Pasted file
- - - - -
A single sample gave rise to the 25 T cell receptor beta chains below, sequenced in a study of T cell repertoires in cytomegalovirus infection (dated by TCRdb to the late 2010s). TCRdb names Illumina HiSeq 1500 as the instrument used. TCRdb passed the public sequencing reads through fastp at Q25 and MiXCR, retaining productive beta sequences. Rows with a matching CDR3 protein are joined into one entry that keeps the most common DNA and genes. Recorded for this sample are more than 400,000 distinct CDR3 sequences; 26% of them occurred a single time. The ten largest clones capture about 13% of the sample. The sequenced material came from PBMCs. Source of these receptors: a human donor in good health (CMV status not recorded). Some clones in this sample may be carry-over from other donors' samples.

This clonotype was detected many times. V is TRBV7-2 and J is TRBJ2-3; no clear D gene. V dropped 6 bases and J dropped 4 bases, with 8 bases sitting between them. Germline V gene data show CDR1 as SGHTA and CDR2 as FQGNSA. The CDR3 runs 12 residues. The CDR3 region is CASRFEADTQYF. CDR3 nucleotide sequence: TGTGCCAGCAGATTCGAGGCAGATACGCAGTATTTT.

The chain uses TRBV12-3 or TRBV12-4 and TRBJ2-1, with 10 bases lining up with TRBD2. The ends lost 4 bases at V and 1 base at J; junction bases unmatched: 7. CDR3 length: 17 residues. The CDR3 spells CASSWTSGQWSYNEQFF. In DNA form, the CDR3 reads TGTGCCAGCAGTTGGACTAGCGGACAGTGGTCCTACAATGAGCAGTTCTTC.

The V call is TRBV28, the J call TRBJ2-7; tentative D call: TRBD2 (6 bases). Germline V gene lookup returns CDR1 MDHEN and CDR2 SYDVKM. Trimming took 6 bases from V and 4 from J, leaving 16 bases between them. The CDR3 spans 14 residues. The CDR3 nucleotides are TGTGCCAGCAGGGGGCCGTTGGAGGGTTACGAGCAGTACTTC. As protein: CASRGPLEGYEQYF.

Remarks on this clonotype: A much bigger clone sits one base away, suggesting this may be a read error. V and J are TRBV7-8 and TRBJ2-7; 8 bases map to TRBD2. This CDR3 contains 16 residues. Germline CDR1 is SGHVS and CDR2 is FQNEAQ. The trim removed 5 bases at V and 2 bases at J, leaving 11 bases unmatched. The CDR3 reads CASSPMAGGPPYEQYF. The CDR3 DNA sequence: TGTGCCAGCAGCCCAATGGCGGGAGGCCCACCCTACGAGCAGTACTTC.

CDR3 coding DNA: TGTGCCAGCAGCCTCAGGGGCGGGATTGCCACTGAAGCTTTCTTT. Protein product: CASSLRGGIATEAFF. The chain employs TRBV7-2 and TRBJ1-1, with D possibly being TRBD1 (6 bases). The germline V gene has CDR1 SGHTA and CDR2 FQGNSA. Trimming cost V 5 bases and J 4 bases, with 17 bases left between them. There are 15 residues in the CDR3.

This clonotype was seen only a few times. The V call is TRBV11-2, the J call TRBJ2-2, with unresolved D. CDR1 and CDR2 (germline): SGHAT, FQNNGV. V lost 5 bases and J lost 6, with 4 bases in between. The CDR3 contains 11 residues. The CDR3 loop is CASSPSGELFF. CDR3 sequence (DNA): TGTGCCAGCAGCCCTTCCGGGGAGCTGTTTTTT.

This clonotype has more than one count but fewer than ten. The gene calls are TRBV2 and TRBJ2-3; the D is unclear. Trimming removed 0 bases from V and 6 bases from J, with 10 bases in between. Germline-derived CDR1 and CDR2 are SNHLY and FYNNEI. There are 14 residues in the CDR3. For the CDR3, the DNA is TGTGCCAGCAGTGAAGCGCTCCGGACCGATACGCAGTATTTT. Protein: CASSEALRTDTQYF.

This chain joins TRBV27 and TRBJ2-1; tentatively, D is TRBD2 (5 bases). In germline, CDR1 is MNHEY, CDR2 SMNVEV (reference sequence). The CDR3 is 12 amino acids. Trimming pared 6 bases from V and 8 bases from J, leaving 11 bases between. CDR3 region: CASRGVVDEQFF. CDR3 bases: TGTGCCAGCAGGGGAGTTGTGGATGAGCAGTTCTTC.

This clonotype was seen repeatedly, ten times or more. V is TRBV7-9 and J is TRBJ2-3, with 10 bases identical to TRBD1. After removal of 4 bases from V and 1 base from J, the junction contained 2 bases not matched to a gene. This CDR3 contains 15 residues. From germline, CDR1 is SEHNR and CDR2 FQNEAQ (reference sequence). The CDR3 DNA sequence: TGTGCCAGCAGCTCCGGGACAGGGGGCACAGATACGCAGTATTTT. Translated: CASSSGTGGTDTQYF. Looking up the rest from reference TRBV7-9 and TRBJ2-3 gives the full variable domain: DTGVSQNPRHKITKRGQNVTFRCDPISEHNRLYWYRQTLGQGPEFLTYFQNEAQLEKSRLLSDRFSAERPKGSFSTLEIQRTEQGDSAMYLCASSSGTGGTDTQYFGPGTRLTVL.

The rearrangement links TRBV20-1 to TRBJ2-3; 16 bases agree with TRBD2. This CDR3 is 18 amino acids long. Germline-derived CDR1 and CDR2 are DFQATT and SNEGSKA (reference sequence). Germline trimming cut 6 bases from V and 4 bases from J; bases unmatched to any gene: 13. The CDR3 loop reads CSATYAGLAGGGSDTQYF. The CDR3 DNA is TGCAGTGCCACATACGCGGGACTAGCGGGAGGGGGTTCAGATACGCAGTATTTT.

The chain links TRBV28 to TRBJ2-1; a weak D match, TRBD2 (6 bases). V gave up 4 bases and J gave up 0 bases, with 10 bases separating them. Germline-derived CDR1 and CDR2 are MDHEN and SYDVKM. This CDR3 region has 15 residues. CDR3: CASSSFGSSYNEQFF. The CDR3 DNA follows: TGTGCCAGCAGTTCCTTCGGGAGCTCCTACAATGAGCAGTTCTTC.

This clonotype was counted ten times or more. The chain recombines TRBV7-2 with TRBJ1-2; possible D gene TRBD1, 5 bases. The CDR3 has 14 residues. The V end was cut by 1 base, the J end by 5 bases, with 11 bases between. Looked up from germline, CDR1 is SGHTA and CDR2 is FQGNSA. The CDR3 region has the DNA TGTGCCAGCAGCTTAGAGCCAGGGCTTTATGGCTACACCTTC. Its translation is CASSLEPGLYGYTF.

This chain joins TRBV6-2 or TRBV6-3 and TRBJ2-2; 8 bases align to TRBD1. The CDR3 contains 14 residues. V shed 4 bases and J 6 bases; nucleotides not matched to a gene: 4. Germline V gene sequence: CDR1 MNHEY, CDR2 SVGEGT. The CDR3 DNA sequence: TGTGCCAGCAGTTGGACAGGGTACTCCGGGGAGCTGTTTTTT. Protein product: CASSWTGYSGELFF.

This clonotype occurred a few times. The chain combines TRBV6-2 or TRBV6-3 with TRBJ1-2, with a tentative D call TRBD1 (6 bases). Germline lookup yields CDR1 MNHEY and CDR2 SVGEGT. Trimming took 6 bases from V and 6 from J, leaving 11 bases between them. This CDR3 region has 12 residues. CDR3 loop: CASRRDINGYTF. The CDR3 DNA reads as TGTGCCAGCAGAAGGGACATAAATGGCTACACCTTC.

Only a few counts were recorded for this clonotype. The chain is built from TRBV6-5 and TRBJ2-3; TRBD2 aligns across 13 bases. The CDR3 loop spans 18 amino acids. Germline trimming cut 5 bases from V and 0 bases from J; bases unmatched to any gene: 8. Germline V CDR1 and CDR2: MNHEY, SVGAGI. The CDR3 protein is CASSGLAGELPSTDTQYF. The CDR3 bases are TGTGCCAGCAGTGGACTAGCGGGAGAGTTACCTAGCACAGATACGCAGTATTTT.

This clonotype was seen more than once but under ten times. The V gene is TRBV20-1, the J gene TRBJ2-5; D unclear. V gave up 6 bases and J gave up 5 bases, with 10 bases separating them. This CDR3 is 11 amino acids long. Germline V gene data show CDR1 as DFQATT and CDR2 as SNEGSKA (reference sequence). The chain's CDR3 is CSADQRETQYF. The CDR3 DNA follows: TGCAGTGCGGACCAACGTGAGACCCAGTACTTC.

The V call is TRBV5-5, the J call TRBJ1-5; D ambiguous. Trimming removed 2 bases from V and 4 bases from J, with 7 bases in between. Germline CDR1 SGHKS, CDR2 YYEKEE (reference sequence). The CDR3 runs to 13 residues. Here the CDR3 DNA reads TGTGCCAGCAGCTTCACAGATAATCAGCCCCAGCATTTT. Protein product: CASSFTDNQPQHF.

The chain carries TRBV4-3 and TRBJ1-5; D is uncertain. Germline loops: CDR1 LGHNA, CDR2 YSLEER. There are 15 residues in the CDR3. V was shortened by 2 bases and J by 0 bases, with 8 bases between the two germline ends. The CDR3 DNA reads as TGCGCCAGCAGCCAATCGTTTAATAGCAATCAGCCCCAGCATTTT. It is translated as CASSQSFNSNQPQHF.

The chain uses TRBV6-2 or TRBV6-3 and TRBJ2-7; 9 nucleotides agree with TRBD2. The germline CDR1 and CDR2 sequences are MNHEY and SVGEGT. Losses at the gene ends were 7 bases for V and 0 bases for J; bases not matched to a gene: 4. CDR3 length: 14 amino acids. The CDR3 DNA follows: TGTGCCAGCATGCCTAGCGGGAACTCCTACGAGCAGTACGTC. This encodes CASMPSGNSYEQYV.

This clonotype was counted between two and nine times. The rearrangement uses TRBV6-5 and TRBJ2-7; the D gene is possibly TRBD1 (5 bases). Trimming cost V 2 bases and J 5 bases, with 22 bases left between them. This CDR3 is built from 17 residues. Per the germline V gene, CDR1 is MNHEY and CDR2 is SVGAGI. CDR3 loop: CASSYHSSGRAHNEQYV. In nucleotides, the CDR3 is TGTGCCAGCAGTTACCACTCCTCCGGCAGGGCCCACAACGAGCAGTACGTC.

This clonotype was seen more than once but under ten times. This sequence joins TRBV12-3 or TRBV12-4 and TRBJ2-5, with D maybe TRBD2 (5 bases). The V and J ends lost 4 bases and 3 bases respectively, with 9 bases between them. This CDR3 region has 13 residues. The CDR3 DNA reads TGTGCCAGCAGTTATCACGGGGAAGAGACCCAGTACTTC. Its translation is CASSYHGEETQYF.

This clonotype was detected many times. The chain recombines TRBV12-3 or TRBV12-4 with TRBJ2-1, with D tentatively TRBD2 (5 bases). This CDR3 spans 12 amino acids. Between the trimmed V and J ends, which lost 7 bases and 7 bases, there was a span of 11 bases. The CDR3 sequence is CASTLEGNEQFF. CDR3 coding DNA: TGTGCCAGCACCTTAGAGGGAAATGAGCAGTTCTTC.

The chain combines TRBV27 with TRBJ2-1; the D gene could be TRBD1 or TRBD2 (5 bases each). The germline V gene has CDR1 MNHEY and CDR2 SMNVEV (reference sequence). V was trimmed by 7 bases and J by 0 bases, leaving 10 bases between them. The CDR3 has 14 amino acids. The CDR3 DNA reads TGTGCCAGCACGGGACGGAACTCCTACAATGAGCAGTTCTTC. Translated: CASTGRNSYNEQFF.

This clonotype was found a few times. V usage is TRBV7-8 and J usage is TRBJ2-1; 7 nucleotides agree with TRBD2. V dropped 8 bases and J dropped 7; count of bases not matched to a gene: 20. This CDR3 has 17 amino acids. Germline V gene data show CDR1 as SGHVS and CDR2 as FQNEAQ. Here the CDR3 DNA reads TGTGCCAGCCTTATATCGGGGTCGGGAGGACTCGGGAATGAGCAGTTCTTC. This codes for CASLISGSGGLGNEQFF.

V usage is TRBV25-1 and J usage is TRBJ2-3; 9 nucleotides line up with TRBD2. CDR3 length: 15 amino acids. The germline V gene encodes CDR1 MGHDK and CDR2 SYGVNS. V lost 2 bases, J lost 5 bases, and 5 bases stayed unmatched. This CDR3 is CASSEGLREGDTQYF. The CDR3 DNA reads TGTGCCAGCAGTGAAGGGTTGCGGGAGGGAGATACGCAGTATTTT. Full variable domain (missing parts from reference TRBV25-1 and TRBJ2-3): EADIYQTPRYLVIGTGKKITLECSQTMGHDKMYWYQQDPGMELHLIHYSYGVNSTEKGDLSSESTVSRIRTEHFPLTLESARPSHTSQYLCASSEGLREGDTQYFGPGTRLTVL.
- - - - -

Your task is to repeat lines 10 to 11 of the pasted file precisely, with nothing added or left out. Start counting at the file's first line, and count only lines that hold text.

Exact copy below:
This clonotype was seen repeatedly, ten times or more. V is TRBV7-9 and J is TRBJ2-3, with 10 bases identical to TRBD1. After removal of 4 bases from V and 1 base from J, the junction contained 2 bases not matched to a gene. This CDR3 contains 15 residues. From germline, CDR1 is SEHNR and CDR2 FQNEAQ (reference sequence). The CDR3 DNA sequence: TGTGCCAGCAGCTCCGGGACAGGGGGCACAGATACGCAGTATTTT. Translated: CASSSGTGGTDTQYF. Looking up the rest from reference TRBV7-9 and TRBJ2-3 gives the full variable domain: DTGVSQNPRHKITKRGQNVTFRCDPISEHNRLYWYRQTLGQGPEFLTYFQNEAQLEKSRLLSDRFSAERPKGSFSTLEIQRTEQGDSAMYLCASSSGTGGTDTQYFGPGTRLTVL.

The rearrangement links TRBV20-1 to TRBJ2-3; 16 bases agree with TRBD2. This CDR3 is 18 amino acids long. Germline-derived CDR1 and CDR2 are DFQATT and SNEGSKA (reference sequence). Germline trimming cut 6 bases from V and 4 bases from J; bases unmatched to any gene: 13. The CDR3 loop reads CSATYAGLAGGGSDTQYF. The CDR3 DNA is TGCAGTGCCACATACGCGGGACTAGCGGGAGGGGGTTCAGATACGCAGTATTTT.